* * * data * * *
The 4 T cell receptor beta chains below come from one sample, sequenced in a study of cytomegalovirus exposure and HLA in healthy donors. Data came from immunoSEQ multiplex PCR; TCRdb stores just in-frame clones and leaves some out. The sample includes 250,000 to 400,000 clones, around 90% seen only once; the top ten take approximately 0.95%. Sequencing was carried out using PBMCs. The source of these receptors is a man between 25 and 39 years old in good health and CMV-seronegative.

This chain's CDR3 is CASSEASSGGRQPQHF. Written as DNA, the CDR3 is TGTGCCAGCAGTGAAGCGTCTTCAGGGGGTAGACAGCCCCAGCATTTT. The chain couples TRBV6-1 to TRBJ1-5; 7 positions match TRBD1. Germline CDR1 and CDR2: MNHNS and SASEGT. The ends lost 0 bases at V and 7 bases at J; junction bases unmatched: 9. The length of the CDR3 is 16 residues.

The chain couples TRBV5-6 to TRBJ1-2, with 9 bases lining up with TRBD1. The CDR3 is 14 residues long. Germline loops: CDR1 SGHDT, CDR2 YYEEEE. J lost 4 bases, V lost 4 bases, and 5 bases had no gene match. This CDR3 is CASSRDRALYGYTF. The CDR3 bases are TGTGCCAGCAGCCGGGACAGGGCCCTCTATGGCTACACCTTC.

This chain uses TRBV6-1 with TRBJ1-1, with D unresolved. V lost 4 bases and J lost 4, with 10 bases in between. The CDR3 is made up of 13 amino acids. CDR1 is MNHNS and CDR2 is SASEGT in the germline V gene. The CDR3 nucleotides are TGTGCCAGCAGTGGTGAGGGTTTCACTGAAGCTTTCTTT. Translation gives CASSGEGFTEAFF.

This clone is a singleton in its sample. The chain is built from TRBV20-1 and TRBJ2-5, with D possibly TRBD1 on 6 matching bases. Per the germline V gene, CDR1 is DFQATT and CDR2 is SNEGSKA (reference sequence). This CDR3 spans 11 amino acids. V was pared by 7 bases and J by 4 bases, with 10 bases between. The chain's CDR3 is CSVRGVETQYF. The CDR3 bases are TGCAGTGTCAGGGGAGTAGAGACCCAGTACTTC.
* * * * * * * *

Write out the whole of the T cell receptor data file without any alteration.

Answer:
The 4 T cell receptor beta chains below come from one sample, sequenced in a study of cytomegalovirus exposure and HLA in healthy donors. Data came from immunoSEQ multiplex PCR; TCRdb stores just in-frame clones and leaves some out. The sample includes 250,000 to 400,000 clones, around 90% seen only once; the top ten take approximately 0.95%. Sequencing was carried out using PBMCs. The source of these receptors is a man between 25 and 39 years old in good health and CMV-seronegative.

This chain's CDR3 is CASSEASSGGRQPQHF. Written as DNA, the CDR3 is TGTGCCAGCAGTGAAGCGTCTTCAGGGGGTAGACAGCCCCAGCATTTT. The chain couples TRBV6-1 to TRBJ1-5; 7 positions match TRBD1. Germline CDR1 and CDR2: MNHNS and SASEGT. The ends lost 0 bases at V and 7 bases at J; junction bases unmatched: 9. The length of the CDR3 is 16 residues.

The chain couples TRBV5-6 to TRBJ1-2, with 9 bases lining up with TRBD1. The CDR3 is 14 residues long. Germline loops: CDR1 SGHDT, CDR2 YYEEEE. J lost 4 bases, V lost 4 bases, and 5 bases had no gene match. This CDR3 is CASSRDRALYGYTF. The CDR3 bases are TGTGCCAGCAGCCGGGACAGGGCCCTCTATGGCTACACCTTC.

This chain uses TRBV6-1 with TRBJ1-1, with D unresolved. V lost 4 bases and J lost 4, with 10 bases in between. The CDR3 is made up of 13 amino acids. CDR1 is MNHNS and CDR2 is SASEGT in the germline V gene. The CDR3 nucleotides are TGTGCCAGCAGTGGTGAGGGTTTCACTGAAGCTTTCTTT. Translation gives CASSGEGFTEAFF.

This clone is a singleton in its sample. The chain is built from TRBV20-1 and TRBJ2-5, with D possibly TRBD1 on 6 matching bases. Per the germline V gene, CDR1 is DFQATT and CDR2 is SNEGSKA (reference sequence). This CDR3 spans 11 amino acids. V was pared by 7 bases and J by 4 bases, with 10 bases between. The chain's CDR3 is CSVRGVETQYF. The CDR3 bases are TGCAGTGTCAGGGGAGTAGAGACCCAGTACTTC.